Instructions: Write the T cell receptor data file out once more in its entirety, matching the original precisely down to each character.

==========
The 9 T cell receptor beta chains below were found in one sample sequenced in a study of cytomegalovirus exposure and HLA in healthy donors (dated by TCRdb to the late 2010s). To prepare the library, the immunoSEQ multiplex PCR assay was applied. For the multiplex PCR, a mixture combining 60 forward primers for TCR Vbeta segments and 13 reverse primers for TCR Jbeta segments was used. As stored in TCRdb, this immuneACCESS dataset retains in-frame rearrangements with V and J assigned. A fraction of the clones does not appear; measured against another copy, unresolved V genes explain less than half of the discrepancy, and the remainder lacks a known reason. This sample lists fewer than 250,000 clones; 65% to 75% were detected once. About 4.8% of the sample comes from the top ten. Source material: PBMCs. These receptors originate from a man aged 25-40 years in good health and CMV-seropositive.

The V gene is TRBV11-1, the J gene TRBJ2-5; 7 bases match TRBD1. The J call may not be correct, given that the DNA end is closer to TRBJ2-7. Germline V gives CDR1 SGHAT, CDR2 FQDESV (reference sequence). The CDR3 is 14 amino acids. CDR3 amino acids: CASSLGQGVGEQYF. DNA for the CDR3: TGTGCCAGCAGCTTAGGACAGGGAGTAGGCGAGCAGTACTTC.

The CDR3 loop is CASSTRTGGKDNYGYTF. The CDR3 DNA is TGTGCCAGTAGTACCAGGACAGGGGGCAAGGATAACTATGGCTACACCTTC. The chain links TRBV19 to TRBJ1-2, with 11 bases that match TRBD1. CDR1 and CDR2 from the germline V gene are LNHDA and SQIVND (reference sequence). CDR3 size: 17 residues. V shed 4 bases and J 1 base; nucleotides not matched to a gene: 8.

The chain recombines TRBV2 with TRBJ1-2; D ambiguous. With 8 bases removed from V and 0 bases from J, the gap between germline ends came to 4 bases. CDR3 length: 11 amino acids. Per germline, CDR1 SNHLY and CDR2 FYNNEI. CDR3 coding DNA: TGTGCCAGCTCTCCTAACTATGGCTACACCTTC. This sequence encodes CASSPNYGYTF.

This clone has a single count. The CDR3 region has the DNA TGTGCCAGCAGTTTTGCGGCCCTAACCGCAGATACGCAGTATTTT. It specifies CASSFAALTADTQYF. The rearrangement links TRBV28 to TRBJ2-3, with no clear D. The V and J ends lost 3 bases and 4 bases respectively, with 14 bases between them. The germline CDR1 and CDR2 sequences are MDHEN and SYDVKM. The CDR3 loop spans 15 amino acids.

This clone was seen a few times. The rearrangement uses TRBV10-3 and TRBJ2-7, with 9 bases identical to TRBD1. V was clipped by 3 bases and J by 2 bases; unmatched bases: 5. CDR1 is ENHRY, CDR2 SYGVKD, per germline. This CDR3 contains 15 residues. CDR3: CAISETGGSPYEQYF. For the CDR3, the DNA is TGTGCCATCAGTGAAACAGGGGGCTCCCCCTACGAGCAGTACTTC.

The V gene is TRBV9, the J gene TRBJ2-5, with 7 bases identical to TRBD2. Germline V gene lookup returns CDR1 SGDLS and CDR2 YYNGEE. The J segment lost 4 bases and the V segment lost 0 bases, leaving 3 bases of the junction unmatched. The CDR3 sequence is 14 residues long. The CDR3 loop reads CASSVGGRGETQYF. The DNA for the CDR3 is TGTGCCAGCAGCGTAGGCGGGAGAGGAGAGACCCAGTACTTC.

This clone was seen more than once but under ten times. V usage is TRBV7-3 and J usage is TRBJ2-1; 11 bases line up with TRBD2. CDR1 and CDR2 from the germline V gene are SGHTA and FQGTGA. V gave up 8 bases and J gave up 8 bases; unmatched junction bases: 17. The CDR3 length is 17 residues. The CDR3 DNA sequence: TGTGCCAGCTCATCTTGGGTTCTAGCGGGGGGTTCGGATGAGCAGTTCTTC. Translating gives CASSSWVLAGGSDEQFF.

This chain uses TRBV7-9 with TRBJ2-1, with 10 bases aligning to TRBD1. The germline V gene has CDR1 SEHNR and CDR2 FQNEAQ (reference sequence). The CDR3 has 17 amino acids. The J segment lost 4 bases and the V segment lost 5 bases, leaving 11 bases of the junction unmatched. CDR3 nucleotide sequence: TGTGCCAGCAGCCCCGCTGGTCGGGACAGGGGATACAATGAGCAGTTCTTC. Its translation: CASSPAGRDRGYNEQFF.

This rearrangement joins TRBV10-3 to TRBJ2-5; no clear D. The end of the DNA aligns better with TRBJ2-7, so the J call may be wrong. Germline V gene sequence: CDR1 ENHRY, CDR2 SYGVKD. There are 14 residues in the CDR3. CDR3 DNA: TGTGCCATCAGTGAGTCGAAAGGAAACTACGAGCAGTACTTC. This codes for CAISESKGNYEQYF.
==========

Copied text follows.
The 9 T cell receptor beta chains below were found in one sample sequenced in a study of cytomegalovirus exposure and HLA in healthy donors (dated by TCRdb to the late 2010s). To prepare the library, the immunoSEQ multiplex PCR assay was applied. For the multiplex PCR, a mixture combining 60 forward primers for TCR Vbeta segments and 13 reverse primers for TCR Jbeta segments was used. As stored in TCRdb, this immuneACCESS dataset retains in-frame rearrangements with V and J assigned. A fraction of the clones does not appear; measured against another copy, unresolved V genes explain less than half of the discrepancy, and the remainder lacks a known reason. This sample lists fewer than 250,000 clones; 65% to 75% were detected once. About 4.8% of the sample comes from the top ten. Source material: PBMCs. These receptors originate from a man aged 25-40 years in good health and CMV-seropositive.

The V gene is TRBV11-1, the J gene TRBJ2-5; 7 bases match TRBD1. The J call may not be correct, given that the DNA end is closer to TRBJ2-7. Germline V gives CDR1 SGHAT, CDR2 FQDESV (reference sequence). The CDR3 is 14 amino acids. CDR3 amino acids: CASSLGQGVGEQYF. DNA for the CDR3: TGTGCCAGCAGCTTAGGACAGGGAGTAGGCGAGCAGTACTTC.

The CDR3 loop is CASSTRTGGKDNYGYTF. The CDR3 DNA is TGTGCCAGTAGTACCAGGACAGGGGGCAAGGATAACTATGGCTACACCTTC. The chain links TRBV19 to TRBJ1-2, with 11 bases that match TRBD1. CDR1 and CDR2 from the germline V gene are LNHDA and SQIVND (reference sequence). CDR3 size: 17 residues. V shed 4 bases and J 1 base; nucleotides not matched to a gene: 8.

The chain recombines TRBV2 with TRBJ1-2; D ambiguous. With 8 bases removed from V and 0 bases from J, the gap between germline ends came to 4 bases. CDR3 length: 11 amino acids. Per germline, CDR1 SNHLY and CDR2 FYNNEI. CDR3 coding DNA: TGTGCCAGCTCTCCTAACTATGGCTACACCTTC. This sequence encodes CASSPNYGYTF.

This clone has a single count. The CDR3 region has the DNA TGTGCCAGCAGTTTTGCGGCCCTAACCGCAGATACGCAGTATTTT. It specifies CASSFAALTADTQYF. The rearrangement links TRBV28 to TRBJ2-3, with no clear D. The V and J ends lost 3 bases and 4 bases respectively, with 14 bases between them. The germline CDR1 and CDR2 sequences are MDHEN and SYDVKM. The CDR3 loop spans 15 amino acids.

This clone was seen a few times. The rearrangement uses TRBV10-3 and TRBJ2-7, with 9 bases identical to TRBD1. V was clipped by 3 bases and J by 2 bases; unmatched bases: 5. CDR1 is ENHRY, CDR2 SYGVKD, per germline. This CDR3 contains 15 residues. CDR3: CAISETGGSPYEQYF. For the CDR3, the DNA is TGTGCCATCAGTGAAACAGGGGGCTCCCCCTACGAGCAGTACTTC.

The V gene is TRBV9, the J gene TRBJ2-5, with 7 bases identical to TRBD2. Germline V gene lookup returns CDR1 SGDLS and CDR2 YYNGEE. The J segment lost 4 bases and the V segment lost 0 bases, leaving 3 bases of the junction unmatched. The CDR3 sequence is 14 residues long. The CDR3 loop reads CASSVGGRGETQYF. The DNA for the CDR3 is TGTGCCAGCAGCGTAGGCGGGAGAGGAGAGACCCAGTACTTC.

This clone was seen more than once but under ten times. V usage is TRBV7-3 and J usage is TRBJ2-1; 11 bases line up with TRBD2. CDR1 and CDR2 from the germline V gene are SGHTA and FQGTGA. V gave up 8 bases and J gave up 8 bases; unmatched junction bases: 17. The CDR3 length is 17 residues. The CDR3 DNA sequence: TGTGCCAGCTCATCTTGGGTTCTAGCGGGGGGTTCGGATGAGCAGTTCTTC. Translating gives CASSSWVLAGGSDEQFF.

This chain uses TRBV7-9 with TRBJ2-1, with 10 bases aligning to TRBD1. The germline V gene has CDR1 SEHNR and CDR2 FQNEAQ (reference sequence). The CDR3 has 17 amino acids. The J segment lost 4 bases and the V segment lost 5 bases, leaving 11 bases of the junction unmatched. CDR3 nucleotide sequence: TGTGCCAGCAGCCCCGCTGGTCGGGACAGGGGATACAATGAGCAGTTCTTC. Its translation: CASSPAGRDRGYNEQFF.

This rearrangement joins TRBV10-3 to TRBJ2-5; no clear D. The end of the DNA aligns better with TRBJ2-7, so the J call may be wrong. Germline V gene sequence: CDR1 ENHRY, CDR2 SYGVKD. There are 14 residues in the CDR3. CDR3 DNA: TGTGCCATCAGTGAGTCGAAAGGAAACTACGAGCAGTACTTC. This codes for CAISESKGNYEQYF.